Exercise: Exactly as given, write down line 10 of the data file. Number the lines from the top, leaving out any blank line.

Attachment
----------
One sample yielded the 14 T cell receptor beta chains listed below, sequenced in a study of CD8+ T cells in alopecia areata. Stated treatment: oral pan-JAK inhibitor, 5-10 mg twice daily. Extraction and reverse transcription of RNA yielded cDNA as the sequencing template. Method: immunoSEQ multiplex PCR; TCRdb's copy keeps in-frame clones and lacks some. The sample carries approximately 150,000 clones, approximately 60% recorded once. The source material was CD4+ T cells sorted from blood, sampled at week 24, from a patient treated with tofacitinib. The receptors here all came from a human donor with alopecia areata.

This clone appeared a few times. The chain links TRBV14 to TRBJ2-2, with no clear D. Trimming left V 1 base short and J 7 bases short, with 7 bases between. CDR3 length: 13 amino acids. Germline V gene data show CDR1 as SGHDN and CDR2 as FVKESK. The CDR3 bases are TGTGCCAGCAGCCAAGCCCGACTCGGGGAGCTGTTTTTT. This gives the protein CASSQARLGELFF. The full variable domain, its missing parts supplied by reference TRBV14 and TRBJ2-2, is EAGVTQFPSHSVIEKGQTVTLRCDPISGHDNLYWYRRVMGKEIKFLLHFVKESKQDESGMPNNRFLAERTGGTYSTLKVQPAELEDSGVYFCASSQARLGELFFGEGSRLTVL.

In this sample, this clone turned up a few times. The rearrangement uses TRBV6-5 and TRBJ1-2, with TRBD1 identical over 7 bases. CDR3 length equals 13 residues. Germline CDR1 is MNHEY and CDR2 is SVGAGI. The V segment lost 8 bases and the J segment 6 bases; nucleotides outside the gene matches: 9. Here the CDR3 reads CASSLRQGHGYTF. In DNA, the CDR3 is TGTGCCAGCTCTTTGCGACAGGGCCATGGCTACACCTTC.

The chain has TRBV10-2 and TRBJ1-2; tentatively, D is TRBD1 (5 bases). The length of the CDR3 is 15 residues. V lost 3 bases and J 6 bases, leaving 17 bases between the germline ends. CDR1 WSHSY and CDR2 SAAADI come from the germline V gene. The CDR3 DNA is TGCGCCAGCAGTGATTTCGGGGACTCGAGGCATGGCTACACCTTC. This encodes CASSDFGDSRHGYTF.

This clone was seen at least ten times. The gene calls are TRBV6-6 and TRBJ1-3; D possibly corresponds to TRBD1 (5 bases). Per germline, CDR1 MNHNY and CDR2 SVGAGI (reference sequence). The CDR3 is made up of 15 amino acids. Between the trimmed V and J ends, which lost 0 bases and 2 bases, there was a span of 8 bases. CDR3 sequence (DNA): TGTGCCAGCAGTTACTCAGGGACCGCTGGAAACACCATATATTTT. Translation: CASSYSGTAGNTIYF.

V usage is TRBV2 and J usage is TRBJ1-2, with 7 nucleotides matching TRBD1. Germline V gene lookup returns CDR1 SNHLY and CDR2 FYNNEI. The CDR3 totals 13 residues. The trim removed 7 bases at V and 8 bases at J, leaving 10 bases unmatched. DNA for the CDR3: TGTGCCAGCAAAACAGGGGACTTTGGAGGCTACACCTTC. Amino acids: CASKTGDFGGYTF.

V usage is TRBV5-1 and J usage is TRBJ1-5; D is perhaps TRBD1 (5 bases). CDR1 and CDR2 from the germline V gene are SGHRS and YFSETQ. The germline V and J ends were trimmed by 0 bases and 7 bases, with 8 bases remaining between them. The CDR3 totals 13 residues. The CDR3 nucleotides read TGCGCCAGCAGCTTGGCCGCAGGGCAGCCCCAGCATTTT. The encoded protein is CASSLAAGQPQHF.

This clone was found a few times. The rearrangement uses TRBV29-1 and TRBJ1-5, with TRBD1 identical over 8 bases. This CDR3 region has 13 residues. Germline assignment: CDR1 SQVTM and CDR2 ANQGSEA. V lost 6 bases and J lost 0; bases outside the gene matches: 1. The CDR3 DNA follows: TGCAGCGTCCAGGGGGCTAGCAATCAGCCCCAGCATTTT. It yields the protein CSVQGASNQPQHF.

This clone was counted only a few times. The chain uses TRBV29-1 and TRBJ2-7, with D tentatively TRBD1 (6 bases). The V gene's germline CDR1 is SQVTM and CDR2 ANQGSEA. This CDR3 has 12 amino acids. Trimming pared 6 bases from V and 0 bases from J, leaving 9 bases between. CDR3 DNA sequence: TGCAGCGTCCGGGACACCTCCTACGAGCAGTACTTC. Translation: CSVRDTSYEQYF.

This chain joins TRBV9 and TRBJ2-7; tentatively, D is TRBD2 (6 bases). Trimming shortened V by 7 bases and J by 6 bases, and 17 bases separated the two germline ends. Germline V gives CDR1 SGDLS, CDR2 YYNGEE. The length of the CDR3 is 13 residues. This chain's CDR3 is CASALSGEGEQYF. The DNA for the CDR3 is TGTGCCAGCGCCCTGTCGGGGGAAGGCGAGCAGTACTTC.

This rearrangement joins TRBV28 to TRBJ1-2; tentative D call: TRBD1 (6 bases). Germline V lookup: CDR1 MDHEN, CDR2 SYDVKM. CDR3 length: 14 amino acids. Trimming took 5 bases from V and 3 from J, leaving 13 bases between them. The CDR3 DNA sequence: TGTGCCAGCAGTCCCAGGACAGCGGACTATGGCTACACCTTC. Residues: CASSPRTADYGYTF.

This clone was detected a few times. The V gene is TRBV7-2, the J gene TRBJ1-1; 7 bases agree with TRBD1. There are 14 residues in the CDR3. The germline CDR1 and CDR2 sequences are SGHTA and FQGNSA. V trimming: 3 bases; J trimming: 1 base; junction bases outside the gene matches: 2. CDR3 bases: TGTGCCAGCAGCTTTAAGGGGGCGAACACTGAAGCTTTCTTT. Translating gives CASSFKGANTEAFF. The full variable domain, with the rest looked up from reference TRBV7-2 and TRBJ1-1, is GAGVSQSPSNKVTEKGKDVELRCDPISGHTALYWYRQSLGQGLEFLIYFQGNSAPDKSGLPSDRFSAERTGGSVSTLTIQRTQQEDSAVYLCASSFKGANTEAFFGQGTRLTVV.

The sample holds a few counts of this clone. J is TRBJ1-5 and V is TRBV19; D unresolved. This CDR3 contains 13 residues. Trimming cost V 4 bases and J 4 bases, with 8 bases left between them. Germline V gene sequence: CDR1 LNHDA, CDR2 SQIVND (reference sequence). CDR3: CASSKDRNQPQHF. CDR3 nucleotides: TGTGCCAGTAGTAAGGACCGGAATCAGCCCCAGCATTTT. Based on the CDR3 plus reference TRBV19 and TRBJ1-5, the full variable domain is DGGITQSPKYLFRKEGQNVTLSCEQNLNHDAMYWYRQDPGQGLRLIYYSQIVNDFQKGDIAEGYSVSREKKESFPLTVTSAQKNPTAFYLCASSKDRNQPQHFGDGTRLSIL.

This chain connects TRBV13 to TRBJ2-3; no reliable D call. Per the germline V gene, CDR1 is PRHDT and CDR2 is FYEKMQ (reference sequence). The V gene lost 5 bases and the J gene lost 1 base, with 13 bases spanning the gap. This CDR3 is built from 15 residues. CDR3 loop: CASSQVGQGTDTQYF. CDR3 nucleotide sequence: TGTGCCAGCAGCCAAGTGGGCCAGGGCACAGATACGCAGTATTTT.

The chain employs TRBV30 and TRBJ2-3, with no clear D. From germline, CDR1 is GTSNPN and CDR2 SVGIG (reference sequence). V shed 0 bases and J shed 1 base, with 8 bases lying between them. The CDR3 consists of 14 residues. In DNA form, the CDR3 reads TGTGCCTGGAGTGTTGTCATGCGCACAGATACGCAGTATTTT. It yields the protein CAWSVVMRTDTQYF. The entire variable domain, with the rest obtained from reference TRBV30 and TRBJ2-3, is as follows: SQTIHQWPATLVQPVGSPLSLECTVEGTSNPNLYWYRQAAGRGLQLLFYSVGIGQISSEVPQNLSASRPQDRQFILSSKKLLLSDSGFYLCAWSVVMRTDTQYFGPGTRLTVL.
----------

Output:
This chain joins TRBV9 and TRBJ2-7; tentatively, D is TRBD2 (6 bases). Trimming shortened V by 7 bases and J by 6 bases, and 17 bases separated the two germline ends. Germline V gives CDR1 SGDLS, CDR2 YYNGEE. The length of the CDR3 is 13 residues. This chain's CDR3 is CASALSGEGEQYF. The DNA for the CDR3 is TGTGCCAGCGCCCTGTCGGGGGAAGGCGAGCAGTACTTC.